JACKSONVILLE, Fla. – A disabled veteran living in a Westside mobile home park was once again shocked after she was charged hundreds of dollars for water that even inspectors with the City of Jacksonville said she never consumed.
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Kelly O’Neil lives at the Three Seasons Mobile Home Village on the Westside which was recently sold.
O’Neil said she just wants this water bill issue to go away, but instead, she said she’s being billed nearly $1,700 for water in the month of October, according to her online payment portal.
“And there’s no way anybody can use one person, especially use that much water, especially three months in a row,” O’Neil said.
Even under new ownership, O’Neil is facing the same old problem at the Three Seasons Mobile Home Village previously owned by Moore Enterprises. She said her online payment portal shows she has a balance of $1652.88, even though James Moore and Moore Enterprises sold their three Jacksonville properties to another company on Nov. 1.
O’Neil said the balance couldn’t be right because the City of Jacksonville inspectors, independent plumbers and JEA all agreed that she didn’t have any leaks.
The final report from City of Jacksonville Consumer Affairs Manager Jimmie Carter concluded the following about O’Neil’s persistent water woes: “In my professional opinion, I attribute human error to be the possible cause of Ms. O’Neil’s exorbitant water bills. Based on our observations and collaborative opinions. We do not have any other plausible reason for Ms. O’Neil’s experience.”
The City of Jacksonville’s Office of Consumer Affairs and city council members gave Moore Enterprises a mid-October deadline to explain the reason for the high bill. The company never revealed the reason why, but soon sold all three of its Jacksonville properties to companies affiliated with a Dallas Texas company, Oak Wood Ventures.
According to the deed of sale obtained by the News4JAX I-TEAM, Moore Enterprises sold Three Seasons for roughly $18.4 million, Americana Mobile Home Park for $5 million and Orange Park North for $24 million.
MORE: Owners of Jax mobile home park where residents hit with huge water bills sell properties after city demands explanation
O’Neil said the sale came as a surprise to residents who weren’t given any warning about the mobile home park’s future. She paid Moore Enterprises more than $2,200 for water for the months of August and September under the threat of eviction. O’Neil said she is hoping a community meeting on Monday evening will reveal if others are experiencing similar problems.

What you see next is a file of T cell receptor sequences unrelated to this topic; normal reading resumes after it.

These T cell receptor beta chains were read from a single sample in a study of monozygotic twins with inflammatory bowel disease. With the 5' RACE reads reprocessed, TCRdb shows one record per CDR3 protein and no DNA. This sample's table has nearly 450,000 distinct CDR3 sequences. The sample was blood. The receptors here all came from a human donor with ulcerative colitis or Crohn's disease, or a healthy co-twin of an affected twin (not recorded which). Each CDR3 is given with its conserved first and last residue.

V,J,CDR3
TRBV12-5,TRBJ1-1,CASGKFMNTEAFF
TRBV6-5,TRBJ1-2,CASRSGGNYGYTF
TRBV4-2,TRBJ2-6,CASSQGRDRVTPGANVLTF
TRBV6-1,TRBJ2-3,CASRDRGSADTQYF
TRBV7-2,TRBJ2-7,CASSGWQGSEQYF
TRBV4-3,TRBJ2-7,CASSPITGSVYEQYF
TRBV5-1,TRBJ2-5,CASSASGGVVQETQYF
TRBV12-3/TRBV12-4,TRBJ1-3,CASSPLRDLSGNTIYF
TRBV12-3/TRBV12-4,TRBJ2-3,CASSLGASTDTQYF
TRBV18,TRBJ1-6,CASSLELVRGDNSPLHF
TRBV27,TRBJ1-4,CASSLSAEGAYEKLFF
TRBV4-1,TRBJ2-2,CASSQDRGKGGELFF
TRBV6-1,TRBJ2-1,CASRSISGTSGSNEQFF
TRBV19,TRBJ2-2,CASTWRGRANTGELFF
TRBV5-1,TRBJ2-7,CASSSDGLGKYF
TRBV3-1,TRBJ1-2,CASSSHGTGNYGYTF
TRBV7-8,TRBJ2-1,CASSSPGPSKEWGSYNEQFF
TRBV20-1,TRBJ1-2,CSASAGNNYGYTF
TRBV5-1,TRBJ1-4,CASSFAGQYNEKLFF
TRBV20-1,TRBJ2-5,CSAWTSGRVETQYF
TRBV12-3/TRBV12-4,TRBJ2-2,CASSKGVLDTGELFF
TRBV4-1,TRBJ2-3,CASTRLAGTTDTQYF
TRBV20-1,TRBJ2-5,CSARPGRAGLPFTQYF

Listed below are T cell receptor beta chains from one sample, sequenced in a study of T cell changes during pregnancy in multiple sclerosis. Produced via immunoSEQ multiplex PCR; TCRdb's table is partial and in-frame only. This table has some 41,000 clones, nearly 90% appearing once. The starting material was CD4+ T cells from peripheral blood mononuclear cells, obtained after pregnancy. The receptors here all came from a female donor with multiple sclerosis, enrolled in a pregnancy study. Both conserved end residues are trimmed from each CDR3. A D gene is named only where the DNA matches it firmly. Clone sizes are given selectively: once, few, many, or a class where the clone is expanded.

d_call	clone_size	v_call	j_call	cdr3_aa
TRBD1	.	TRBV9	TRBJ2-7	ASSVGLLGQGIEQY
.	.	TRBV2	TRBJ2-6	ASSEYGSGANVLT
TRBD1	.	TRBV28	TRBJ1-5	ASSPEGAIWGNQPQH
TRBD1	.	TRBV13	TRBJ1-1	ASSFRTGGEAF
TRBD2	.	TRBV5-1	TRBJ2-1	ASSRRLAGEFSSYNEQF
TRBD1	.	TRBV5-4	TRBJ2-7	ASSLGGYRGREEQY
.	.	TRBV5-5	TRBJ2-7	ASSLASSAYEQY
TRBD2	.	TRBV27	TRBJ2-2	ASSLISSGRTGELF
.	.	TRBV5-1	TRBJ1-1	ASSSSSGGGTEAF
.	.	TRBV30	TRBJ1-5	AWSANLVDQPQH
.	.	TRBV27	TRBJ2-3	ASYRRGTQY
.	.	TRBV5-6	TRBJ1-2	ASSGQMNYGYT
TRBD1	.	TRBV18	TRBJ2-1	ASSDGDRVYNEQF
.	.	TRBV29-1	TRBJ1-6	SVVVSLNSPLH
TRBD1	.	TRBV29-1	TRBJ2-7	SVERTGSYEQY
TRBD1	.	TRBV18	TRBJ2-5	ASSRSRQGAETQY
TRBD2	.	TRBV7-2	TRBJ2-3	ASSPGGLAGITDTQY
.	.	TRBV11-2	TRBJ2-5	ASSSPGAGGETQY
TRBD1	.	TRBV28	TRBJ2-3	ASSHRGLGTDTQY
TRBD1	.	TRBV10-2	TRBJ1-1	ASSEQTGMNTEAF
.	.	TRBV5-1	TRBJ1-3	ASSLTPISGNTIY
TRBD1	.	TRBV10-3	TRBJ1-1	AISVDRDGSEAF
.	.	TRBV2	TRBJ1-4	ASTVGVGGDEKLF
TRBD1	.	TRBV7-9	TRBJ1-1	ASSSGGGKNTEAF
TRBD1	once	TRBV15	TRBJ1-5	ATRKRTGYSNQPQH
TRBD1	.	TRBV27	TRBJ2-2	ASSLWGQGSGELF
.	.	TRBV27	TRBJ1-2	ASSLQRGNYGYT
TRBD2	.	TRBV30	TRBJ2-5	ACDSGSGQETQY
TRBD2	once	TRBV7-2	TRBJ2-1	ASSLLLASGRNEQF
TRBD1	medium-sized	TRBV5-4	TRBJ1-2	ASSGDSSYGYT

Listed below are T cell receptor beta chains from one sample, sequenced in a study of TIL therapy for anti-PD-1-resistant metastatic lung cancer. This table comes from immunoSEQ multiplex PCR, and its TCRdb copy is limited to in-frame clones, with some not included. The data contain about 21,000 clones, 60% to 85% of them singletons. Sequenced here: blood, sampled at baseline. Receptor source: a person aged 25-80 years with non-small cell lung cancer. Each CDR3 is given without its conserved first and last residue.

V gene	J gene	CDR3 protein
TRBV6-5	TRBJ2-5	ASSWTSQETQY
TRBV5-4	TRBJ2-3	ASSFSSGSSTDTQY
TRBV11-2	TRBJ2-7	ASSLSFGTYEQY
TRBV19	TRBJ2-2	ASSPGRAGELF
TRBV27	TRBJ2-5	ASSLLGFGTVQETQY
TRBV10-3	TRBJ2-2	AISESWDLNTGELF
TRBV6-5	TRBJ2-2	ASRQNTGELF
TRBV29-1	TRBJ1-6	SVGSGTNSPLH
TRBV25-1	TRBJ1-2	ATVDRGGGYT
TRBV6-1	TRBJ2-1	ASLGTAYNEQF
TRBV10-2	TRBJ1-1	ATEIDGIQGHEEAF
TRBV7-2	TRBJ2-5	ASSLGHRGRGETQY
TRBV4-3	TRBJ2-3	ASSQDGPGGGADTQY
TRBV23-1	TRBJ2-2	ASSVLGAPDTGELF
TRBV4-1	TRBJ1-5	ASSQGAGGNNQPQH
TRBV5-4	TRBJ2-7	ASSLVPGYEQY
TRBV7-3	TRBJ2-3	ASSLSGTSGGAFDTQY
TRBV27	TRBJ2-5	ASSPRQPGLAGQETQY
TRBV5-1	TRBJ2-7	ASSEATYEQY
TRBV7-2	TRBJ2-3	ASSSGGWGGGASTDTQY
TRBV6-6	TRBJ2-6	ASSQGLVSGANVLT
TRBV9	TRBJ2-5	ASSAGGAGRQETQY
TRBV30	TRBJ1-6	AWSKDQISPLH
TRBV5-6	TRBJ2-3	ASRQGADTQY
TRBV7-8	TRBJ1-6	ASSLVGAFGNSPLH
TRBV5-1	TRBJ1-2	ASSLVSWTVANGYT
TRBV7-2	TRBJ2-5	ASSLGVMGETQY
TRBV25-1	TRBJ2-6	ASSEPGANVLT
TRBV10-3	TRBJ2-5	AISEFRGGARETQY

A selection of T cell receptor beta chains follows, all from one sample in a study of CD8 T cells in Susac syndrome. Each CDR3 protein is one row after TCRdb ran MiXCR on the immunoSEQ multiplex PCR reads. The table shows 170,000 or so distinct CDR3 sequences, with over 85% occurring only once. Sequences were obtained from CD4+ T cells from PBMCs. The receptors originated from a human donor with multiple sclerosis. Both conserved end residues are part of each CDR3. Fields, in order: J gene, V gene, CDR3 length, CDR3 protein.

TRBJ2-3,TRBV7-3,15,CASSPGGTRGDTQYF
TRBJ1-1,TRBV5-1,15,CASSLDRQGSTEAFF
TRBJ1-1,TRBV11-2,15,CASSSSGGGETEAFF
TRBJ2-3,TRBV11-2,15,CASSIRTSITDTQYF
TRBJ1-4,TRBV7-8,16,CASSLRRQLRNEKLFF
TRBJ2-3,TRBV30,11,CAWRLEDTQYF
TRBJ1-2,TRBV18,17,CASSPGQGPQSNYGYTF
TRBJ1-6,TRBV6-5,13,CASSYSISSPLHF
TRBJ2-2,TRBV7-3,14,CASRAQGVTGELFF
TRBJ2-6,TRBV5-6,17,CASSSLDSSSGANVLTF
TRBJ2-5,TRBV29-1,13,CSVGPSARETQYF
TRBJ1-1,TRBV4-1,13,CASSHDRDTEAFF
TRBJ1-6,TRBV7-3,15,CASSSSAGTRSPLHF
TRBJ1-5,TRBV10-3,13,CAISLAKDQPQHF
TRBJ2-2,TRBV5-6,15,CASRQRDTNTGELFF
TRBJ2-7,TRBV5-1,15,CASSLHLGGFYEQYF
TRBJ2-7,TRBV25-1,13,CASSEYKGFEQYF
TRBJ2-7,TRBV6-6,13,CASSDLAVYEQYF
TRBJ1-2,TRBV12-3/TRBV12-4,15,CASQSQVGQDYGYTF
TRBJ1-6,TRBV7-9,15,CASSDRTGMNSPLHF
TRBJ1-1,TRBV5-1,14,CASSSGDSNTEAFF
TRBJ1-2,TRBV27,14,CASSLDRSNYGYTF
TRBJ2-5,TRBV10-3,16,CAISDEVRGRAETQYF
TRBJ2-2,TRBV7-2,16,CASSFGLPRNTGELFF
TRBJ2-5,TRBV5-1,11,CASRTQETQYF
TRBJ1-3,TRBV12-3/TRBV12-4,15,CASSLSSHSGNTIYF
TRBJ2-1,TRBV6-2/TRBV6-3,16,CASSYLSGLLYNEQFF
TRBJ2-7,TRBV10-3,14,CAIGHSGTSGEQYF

“Maybe that will convince people that it’s okay to report and show proof. You know, that their water bills have been like my water bills, overly high and that they feel taken advantage of,” she said.
News4JAX reached out to Oak Wood Ventures on Monday for any information about O’Neil’s balance but we have not heard back.
The City of Jacksonville is pursuing legal action through the State Attorney’s Office against the Three Seasons Mobile home park.
Councilman Rahman Johnson hosted a community meeting at the Calvary Chapel Church on the Westside to get answers to the ongoing issues.
Johnson told concerned residents that he was trying to get an update on the situation. He said the consumer affairs department with the city sent information over to the State Attorney’s Office but the change in management threw a wrench into the investigation.
“The initial owner sold the company. So we think that kind of resets the clock, so right now I’m working with the office of general counsel on the city side. Legal Aid has also reached out,” Johnson said.
Johnson said that legal aid can pursue a class-action lawsuit if enough people reach out with complaints. Residents can reach out to Johnson’s office or contact Legal Aid to remain anonymous.
“I reached out to legal aid and while they can’t come to my office, they have to put it on record, which is why I invited people to come today. We can connect you with legal aid and those things can become anonymous,” Johnson said.
For O’Neal, she’s hoping more people will come forward so they can get their money back.
“I don’t know what the huge amount of money I’m being charged for water is supposed to be covering because it doesn’t make any sense at all. Somebody’s pocketing money somewhere and it’s my money and I’m disabled and I can’t work and I need that money,” she said.
The State Attorney’s Office was also present at the meeting but declined to comment.
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